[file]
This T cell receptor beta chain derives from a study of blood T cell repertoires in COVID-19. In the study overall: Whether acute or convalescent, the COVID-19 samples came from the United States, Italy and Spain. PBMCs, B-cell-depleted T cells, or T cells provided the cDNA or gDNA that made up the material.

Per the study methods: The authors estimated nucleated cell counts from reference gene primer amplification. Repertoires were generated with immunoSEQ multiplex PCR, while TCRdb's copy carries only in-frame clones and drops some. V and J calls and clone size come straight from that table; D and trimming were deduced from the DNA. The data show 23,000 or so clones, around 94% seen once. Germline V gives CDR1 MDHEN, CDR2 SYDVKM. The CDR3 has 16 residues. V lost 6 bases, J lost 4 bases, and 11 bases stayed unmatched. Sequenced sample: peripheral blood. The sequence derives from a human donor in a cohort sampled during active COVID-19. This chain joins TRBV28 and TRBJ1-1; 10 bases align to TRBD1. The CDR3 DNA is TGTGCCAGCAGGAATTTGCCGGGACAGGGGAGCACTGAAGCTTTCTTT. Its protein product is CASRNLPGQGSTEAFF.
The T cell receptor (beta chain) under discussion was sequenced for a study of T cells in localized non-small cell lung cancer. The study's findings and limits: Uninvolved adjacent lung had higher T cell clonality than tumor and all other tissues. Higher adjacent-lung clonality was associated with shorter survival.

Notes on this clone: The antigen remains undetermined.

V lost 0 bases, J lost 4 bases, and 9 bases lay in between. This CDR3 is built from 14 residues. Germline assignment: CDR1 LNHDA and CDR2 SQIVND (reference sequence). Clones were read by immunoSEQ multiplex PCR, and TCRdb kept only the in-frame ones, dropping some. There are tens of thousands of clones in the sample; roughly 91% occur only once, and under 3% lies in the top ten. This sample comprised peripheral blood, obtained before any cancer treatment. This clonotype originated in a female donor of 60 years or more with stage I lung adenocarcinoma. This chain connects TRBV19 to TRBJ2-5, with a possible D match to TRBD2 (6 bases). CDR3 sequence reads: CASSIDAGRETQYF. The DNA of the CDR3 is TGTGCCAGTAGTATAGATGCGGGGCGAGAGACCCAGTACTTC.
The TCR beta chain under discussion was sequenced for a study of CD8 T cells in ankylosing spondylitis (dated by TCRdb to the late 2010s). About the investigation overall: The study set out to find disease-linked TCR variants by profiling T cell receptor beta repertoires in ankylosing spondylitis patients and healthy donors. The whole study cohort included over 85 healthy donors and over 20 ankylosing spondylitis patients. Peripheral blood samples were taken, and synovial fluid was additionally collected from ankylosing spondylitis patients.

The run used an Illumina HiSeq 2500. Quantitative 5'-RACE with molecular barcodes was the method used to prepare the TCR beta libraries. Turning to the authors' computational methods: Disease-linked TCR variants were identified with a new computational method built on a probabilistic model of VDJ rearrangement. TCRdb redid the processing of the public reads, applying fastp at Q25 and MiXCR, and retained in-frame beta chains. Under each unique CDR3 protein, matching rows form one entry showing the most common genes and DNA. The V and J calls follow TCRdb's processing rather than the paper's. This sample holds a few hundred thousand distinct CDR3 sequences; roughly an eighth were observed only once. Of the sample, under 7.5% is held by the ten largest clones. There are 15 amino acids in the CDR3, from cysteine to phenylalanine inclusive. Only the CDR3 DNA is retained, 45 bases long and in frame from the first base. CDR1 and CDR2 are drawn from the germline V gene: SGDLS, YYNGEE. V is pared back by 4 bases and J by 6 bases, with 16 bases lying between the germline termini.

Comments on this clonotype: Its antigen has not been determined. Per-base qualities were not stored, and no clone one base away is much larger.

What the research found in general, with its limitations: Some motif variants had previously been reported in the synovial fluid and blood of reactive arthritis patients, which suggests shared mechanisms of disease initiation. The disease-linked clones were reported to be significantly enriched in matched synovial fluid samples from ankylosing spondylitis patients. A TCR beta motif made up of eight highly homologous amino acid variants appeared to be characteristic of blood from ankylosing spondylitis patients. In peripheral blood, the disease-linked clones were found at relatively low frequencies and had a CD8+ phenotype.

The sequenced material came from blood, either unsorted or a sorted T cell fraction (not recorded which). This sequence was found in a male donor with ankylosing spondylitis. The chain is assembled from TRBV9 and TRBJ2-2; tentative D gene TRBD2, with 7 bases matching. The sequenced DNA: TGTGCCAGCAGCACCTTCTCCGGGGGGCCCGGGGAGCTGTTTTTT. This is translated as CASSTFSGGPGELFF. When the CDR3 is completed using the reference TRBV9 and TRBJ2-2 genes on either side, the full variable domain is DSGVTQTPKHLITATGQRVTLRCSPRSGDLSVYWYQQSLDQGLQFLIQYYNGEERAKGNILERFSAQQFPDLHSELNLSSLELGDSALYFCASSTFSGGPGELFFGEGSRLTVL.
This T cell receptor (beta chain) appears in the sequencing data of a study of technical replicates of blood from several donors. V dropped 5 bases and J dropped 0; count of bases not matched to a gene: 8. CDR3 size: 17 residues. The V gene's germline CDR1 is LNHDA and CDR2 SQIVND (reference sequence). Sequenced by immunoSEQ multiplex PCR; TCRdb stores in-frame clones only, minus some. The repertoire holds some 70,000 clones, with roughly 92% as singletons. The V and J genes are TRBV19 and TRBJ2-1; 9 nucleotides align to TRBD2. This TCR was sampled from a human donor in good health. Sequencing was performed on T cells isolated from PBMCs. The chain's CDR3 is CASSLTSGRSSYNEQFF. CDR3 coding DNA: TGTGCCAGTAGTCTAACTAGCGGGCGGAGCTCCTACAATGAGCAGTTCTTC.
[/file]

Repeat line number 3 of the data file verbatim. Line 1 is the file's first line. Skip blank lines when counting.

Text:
The T cell receptor (beta chain) under discussion was sequenced for a study of T cells in localized non-small cell lung cancer. The study's findings and limits: Uninvolved adjacent lung had higher T cell clonality than tumor and all other tissues. Higher adjacent-lung clonality was associated with shorter survival.